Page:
FDA Inspection


FDA inspection is done primarily to determine if the inspected company/process complies with FDA guidelines and meets the terms of Federal Food, Drug, and Cosmetic Act (FDCA).

Significantly, other than the businesses that manufacture FDA-regulated products, clinical trial sites and nonclinical laboratories conducting plant, animal or microorganism studies used in FDA applications for drugs, biologics, or devices come directly under the purview of FDA and hence, can be inspected.

There are 2 basic types of FDA inspections: Surveillance inspection - is routine FDA inspection, whereas the compliance inspection is based on specific objective, such as compliant or other suspected specific problem like unreported Adverse Events (AEs).
Elements pertinent to FDA inspection are:

Exit Interview

FDA inspection ends with an exit interview and that interview, incidentally seals the fate of the inspected company. In this exit interview, FDA presents a written report of its inspection, followed by a debriefing. Report presented in the exit interview is mainly prepared for the internal use of FDA and the inspected company remains non-permitted to see the report.

The exit interview should be attended by the inspection host, scribe, and senior management from both Quality and Manufacturing. Others may attend if appropriate. - Read More >>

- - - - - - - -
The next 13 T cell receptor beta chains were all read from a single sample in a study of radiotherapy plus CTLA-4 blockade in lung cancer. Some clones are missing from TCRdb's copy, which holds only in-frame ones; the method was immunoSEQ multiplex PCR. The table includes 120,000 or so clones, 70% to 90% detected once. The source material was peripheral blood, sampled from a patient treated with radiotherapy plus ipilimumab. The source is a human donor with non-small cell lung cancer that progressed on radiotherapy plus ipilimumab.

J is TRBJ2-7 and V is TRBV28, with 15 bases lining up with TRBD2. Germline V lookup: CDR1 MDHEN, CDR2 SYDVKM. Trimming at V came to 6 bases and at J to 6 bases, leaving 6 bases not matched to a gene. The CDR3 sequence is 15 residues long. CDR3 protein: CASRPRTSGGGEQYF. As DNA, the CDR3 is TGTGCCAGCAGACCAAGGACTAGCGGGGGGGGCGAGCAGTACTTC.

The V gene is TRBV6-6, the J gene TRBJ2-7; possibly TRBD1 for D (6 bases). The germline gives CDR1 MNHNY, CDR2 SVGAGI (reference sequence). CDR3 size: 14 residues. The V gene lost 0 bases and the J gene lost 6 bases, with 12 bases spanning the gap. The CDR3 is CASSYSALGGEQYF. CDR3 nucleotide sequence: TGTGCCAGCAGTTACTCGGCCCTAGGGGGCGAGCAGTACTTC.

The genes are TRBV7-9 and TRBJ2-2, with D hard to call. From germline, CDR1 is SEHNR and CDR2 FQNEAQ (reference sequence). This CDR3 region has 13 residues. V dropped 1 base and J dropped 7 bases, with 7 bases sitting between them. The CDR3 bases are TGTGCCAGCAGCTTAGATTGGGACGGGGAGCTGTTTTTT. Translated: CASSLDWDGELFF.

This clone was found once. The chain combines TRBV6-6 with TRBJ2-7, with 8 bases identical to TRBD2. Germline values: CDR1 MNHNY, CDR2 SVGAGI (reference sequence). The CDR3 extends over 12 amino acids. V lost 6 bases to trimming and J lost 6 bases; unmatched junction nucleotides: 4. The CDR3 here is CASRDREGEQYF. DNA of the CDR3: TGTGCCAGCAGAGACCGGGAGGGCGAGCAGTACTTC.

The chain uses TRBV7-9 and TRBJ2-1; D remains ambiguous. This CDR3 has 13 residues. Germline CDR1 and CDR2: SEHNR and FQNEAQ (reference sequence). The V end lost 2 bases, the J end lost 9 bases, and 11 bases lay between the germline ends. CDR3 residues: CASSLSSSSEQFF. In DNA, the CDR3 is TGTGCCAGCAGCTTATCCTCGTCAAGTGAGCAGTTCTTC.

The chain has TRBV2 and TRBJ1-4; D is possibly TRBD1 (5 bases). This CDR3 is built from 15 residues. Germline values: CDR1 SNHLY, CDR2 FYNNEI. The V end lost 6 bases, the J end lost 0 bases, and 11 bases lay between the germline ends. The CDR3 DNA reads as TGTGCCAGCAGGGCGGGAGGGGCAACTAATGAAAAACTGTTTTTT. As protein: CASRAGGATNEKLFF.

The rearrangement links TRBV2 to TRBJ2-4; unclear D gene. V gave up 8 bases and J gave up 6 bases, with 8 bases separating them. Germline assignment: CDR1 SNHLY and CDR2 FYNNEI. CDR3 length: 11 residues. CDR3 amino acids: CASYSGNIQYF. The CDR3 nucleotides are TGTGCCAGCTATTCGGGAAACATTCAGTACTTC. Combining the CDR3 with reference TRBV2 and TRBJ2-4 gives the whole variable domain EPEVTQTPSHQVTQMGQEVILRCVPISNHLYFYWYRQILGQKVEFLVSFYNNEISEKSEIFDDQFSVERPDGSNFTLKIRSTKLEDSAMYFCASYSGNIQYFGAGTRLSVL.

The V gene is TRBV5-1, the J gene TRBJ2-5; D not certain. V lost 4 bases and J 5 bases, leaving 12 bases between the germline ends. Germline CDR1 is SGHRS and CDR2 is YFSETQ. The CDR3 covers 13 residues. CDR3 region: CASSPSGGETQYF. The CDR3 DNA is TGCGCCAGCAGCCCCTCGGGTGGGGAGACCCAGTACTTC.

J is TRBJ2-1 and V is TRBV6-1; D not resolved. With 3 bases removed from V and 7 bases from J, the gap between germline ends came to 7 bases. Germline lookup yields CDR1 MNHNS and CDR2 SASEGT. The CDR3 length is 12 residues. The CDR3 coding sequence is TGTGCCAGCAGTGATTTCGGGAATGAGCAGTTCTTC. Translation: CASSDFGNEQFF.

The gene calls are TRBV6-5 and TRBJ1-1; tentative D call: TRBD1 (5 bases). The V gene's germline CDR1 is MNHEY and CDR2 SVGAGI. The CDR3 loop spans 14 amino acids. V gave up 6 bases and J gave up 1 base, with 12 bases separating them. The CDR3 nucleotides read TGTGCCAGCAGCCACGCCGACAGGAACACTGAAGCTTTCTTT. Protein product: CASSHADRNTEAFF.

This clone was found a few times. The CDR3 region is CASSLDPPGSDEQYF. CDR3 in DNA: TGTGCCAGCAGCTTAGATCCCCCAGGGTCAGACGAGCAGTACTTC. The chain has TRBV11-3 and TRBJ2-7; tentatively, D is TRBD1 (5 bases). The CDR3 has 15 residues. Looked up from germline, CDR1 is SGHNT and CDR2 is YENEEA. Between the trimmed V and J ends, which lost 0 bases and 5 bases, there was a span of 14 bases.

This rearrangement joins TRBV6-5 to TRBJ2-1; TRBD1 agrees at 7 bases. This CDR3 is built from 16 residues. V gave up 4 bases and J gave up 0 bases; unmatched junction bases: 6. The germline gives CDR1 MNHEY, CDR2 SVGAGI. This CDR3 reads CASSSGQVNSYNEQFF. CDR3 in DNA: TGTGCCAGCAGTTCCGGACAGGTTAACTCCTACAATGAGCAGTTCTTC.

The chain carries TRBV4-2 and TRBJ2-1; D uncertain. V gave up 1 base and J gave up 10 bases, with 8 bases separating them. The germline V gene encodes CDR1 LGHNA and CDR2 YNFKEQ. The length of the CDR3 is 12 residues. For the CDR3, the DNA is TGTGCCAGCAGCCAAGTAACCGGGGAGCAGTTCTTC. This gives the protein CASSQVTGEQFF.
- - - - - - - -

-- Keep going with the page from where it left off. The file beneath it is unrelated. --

FORM 483
After inspecting a food, drug, medical device, or biologic establishment, FDA prepares a written report of its inspection findings, following a debriefing. This report is intended primarily for internal FDA use and is not provided to the inspected institution at the conclusion of the on-site visit. To provide the facility with its own written list of discrepancies noted during the inspection, FDA developed form FDA 483, "Notice of Inspectional Observations," issued by the field investigator. Form 483 should contain only those observations that can be directly linked to a violation of regulations-not suggestions, guidance, or other comments. Although the 483 does not contain references to the regulations, each observation should be directly traceable to a section of the applicable regulations. - Read More >>

Warning Letter
A Warning Letter is a communication to the firm that has been reviewed within several levels of the FDA, including the district office and the Center at FDA's headquarters. The Warning Letter generally states that the firm has made products that are adulterated, violating the Food, Drug, and Cosmetic Act and that the firm has a very limited amount of time to address the problem(s) before the FDA takes further regulatory action against the firm, the adulterated product, and responsible individuals. - Read More >>

Inspection Response Report
Inspection Response Program or IRP is a written policy and procedures of issues pertaining to inspection.
  • It ensures all relevant policies will be well thought out.
  • Senior members of company management will approve both the policy and their implementation.
  • SOP's are written. They are communicated to all who are involved in hosting regulatory inspectors. Hence you ensure uniform application of such policies throughout the firm.
  • And then it also provides a basis for periodic review as regulations and other practice change thorough out the year.
    -